Ah, it’s that time of year when baseball news is scarce. This week there’s the usual retiring of baseball players who everyone thought would retire and actually did. These always bring about the standard, “Is he a Hall of Famer?” discussions.
Then there’s this year’s countdown to Spring Training , fully equipped with its own Albert Pujols melodramatic remembrance montage. (These links are a must click; it’s the expected “The Decision” website we were all waiting for.)
And now, with the St. Louis Cardinals signing Jim Edmonds we have the traditional minor-league signing of the ballplayer everyone thought would retire and didn’t.
Aside from the large elephant in the room that suspiciously looks like a missing Albert Pujols contract, all seems right in Cardinal Nation. The Cardinal broadcasts are back home where they belong, and Jim Edmonds, who posts a career .284/.376/.527 line, has a chance to make one final catch and end his career as a Cardinal.
He’s always said St. Louis is home to him, and he has remained a fan favorite. Now maybe Colby Rasmus will have a friend. If only the clubhouse attendant after the season in 2007 would have hidden all the jerseys with the number 15 on them, he could even have his old number back.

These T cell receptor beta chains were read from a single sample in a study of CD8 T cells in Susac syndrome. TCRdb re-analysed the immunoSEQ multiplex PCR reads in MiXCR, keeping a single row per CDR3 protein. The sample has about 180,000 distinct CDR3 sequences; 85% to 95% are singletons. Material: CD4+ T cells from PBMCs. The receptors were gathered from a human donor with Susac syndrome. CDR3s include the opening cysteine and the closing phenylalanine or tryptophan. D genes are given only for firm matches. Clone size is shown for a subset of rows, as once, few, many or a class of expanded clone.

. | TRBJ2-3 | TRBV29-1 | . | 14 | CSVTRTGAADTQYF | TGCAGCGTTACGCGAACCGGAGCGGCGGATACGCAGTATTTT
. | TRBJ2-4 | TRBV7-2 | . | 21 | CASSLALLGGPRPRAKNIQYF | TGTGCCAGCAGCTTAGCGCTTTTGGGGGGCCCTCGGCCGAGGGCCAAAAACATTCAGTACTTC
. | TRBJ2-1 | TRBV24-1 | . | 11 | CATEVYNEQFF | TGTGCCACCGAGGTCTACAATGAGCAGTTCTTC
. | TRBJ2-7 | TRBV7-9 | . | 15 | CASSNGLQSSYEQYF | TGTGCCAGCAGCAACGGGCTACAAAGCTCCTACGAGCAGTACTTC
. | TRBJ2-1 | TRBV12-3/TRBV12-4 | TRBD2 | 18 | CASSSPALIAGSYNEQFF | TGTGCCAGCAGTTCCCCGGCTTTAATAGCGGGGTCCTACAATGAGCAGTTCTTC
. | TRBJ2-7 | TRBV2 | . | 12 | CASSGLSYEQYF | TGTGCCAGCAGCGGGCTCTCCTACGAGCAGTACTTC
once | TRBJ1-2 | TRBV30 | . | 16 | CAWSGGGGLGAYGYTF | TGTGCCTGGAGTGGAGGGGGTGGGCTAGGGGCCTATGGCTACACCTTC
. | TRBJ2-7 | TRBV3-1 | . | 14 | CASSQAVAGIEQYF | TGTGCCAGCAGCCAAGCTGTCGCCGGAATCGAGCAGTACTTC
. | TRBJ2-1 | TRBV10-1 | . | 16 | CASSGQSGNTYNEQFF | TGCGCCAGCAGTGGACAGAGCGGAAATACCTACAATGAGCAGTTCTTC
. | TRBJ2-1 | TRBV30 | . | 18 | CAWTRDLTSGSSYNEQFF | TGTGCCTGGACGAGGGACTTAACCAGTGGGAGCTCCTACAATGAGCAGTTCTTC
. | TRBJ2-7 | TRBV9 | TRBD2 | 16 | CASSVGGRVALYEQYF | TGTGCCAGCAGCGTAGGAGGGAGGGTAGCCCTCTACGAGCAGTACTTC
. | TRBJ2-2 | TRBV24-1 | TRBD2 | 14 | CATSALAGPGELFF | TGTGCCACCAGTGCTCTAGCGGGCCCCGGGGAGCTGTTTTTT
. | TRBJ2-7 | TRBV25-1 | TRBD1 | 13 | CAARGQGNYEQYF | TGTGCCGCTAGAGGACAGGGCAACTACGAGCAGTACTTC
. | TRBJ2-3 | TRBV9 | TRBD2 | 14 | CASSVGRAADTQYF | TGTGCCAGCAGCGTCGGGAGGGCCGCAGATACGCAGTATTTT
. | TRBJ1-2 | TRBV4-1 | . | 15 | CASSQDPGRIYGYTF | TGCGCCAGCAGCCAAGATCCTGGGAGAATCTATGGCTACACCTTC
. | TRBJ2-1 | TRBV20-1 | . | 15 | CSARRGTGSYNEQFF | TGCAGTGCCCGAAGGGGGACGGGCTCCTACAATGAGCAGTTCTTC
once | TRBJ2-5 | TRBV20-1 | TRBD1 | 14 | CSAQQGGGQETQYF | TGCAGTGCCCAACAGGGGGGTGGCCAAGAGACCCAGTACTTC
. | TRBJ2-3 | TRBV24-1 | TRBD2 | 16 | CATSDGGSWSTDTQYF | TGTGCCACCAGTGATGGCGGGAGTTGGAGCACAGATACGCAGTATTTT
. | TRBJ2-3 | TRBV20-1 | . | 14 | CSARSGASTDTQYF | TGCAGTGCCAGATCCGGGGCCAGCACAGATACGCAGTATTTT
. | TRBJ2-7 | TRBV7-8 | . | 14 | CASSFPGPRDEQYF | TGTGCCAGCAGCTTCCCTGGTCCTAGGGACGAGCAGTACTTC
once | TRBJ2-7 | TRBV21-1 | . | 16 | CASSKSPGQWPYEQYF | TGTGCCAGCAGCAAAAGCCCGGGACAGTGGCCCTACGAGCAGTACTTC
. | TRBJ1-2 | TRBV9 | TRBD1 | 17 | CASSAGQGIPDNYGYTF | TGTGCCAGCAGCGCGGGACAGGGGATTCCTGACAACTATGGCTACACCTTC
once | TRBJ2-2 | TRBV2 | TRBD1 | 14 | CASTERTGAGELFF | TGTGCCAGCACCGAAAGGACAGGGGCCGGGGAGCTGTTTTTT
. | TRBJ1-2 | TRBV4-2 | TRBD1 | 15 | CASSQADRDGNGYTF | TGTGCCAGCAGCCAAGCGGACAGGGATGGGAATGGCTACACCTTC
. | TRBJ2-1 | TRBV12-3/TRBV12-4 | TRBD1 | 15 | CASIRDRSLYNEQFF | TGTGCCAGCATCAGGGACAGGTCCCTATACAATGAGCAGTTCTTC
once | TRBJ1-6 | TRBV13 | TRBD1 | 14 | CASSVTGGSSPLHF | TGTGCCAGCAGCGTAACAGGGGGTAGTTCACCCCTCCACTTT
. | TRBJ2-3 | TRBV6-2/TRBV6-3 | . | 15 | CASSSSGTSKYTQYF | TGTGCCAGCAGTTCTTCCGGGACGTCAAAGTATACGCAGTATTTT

From an on-the-field standpoint—if he can stay healthy and make the major league roster—this could work very nicely for the Cardinals. One of the problems the Cardinals had in 2010 was their total bases production. In 2010, the club ranked eighth in the National League with 2227 total bases for the team. The division champion Cincinnati Reds led the league with a team total 2432 total bases.
For the Cardinals, this was a problem. If you have Albert Pujols on your team (if only for one more year) you need guys who will consistently get on base, any base, and stay on those bases.
Edmonds’ two primary rivals for a roster spot are Jon Jay and Allen Craig. Jay posted 121 total bases and had 287 at-bats. Craig had 47 total bases and 114 at-bats. As a point of reference, last year Cardinals shortstop Brendan Ryan had 439 AB and 129 total bases. On his two combined teams, Edmonds had 246 at-bats with 124 total bases. Edmonds can still get on base, and this is exactly the kind of help the Cardinals need.
Even with the fact that he still wears half-shirts and has his fair share of aches and pains, last year Edmonds had an .846 OPS. As for the 2011 year, I’m pretty sure it’s much harder to find a company that makes half shirts than it is to find good doctors who can help with Achilles tendon problems.
That leaves only one foreseeable problem with this deal: If Edmonds makes the major league roster, when the Cardinals play the Cincinnati Reds it’s going to be nearly impossible for him to figure out which team he should fight with.